Ergativity and the complexity of extraction: A view from Mayan
Lauren Eby Clemens, Jessica Coon, Pedro Mateo Pedro, Adam Morgan, Maria Polinsky, Gabrielle Tandet, Matt Wagers
August 2013
 

Researchers using different methods have converged on the result that subject relative clauses (RCs) are easier to process than object RCs. Cross-linguistic evidence for the subject processing advantage (SPA) has come mostly from accusative languages where grammatical function and case correspond, preventing researchers from investigating whether case or grammatical function underlies the SPA. Ergative languages allow for the separation of case and function, since more than one case is associated with the subject position. Prior results on the processing of ergative languages suggest that function and case are equally important in RC processing and differential effects are also visible. The ergative cues the projection the absolutive object, which gives preference to the absolutive, but the ergative is also preferred as subject. This paper tests these findings by examining the processing of RCs in Ch’ol and Q’anjob’al, two head- initial ergative languages that mark ergativity via agreement. The results again support the SPA but do not show any cueing by the ergative agreement marker. We conclude that case is superior to agreement in tracking grammatical function, and in the absence of case cues, structural preferences become more pronounced. Therefore the SPA is evident in both ergative and accusative languages.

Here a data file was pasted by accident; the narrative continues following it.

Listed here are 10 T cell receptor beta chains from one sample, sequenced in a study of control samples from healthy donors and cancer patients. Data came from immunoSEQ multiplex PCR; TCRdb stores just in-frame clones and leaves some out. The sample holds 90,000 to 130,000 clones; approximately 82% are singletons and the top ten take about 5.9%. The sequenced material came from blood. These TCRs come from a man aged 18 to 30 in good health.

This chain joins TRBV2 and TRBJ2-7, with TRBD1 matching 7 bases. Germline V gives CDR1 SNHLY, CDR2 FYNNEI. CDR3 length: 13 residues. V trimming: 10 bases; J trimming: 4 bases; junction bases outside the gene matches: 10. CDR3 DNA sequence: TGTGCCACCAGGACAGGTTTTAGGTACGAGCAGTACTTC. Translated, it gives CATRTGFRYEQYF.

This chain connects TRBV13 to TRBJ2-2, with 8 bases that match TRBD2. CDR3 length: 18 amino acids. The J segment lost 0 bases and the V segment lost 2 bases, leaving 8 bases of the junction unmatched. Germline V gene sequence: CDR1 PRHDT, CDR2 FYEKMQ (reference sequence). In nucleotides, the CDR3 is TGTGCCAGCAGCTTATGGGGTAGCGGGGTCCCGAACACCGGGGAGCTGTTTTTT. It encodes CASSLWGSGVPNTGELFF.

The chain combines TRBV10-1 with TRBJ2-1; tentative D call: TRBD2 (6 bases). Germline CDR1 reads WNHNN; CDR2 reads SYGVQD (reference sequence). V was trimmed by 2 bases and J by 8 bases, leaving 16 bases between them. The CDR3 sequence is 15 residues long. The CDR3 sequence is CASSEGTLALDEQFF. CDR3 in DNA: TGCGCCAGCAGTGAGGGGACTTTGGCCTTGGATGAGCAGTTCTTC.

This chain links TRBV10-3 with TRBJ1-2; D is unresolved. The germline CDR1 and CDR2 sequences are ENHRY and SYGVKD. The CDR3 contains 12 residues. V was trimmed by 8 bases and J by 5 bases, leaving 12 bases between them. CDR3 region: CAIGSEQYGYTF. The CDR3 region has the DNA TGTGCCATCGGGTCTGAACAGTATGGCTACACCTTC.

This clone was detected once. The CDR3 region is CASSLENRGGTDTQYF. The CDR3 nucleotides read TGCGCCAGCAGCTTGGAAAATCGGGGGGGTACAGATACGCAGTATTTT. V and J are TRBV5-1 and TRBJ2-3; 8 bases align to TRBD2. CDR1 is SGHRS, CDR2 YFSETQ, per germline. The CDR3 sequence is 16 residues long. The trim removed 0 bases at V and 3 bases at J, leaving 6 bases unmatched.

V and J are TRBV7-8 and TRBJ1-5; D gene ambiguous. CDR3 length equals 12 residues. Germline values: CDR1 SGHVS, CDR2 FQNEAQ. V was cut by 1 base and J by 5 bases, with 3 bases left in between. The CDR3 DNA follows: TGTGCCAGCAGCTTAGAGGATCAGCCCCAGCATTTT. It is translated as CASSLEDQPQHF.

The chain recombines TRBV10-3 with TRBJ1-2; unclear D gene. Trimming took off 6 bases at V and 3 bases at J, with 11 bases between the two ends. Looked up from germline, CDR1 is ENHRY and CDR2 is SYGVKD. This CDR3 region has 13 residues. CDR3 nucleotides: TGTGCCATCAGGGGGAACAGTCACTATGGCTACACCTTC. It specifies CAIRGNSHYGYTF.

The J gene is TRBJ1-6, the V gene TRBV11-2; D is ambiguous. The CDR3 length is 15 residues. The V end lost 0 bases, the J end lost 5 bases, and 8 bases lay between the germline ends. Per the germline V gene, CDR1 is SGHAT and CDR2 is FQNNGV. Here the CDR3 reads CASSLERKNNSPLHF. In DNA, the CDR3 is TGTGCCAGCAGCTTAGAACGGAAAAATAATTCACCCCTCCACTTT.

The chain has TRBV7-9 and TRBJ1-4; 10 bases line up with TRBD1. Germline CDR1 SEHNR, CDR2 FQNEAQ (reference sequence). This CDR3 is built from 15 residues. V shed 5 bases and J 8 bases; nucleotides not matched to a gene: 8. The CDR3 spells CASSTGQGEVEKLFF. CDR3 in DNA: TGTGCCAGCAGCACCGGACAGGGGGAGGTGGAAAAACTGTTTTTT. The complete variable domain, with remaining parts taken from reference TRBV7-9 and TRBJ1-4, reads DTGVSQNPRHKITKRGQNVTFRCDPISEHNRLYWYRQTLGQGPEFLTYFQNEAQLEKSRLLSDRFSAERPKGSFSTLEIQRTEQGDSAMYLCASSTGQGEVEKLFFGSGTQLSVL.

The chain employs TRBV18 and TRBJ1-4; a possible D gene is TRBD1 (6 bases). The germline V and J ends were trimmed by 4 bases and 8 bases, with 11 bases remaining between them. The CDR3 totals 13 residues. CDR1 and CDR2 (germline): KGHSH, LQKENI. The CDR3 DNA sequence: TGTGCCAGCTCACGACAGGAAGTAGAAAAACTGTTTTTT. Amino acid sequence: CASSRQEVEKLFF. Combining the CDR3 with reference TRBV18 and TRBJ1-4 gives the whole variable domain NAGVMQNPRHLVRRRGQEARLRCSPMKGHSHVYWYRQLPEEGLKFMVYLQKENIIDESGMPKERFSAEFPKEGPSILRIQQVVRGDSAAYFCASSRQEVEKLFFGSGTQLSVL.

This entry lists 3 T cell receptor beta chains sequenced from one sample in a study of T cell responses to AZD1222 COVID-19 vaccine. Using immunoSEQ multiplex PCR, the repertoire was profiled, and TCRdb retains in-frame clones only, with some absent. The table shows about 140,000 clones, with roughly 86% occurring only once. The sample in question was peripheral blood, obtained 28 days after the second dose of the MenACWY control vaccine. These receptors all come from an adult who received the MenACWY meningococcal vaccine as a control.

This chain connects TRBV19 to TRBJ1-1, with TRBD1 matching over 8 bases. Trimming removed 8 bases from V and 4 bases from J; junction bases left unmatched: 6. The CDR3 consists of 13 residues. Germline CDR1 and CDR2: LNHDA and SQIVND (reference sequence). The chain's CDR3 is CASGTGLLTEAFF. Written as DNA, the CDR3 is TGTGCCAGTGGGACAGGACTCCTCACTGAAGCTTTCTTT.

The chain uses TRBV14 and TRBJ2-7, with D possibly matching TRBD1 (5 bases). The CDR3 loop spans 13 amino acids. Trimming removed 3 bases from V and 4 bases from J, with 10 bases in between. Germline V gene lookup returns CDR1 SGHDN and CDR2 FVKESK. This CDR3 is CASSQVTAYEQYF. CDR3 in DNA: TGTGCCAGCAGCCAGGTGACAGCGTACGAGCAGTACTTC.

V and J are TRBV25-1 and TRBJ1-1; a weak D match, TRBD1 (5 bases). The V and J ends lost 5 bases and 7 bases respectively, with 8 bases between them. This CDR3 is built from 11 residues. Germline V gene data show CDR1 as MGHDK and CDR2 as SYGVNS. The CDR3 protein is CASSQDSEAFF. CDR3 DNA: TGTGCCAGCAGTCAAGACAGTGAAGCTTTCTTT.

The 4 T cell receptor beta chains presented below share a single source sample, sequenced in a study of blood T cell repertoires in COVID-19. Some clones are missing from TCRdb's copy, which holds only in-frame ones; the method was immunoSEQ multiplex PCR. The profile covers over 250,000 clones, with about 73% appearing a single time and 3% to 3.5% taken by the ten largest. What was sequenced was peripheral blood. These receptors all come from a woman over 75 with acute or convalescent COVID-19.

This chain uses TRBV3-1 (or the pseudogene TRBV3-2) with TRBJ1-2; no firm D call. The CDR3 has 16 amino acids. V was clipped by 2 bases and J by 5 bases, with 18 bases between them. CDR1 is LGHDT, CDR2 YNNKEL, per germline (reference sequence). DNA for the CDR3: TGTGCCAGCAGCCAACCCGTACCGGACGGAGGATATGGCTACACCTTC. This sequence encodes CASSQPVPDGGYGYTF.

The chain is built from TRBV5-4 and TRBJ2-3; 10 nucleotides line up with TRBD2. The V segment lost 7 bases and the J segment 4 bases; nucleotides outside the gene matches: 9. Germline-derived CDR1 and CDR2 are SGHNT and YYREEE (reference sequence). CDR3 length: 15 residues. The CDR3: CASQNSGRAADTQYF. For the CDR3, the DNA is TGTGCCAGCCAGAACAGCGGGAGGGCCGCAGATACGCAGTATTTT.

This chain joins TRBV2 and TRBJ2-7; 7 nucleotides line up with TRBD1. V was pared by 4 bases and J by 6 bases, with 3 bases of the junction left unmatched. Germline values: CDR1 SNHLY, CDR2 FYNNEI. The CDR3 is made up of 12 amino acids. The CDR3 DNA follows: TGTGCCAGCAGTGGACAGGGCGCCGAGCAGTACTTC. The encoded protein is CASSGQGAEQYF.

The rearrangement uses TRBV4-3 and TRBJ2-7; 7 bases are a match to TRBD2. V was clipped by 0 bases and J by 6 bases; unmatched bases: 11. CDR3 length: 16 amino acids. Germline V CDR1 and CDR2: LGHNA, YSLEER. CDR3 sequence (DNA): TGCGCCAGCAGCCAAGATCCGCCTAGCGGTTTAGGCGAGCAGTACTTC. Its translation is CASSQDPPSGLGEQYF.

Format: [ pdf ]
Reference: lingbuzz/001630
(please use that when you cite this article)
Published in: to appear in NLLT
keywords: ergativity, mayan, processing, relative clauses, subjects, subject preference, morphology, syntax
previous versions: v3 [October 2012]
v2 [October 2012]
v1 [October 2012]
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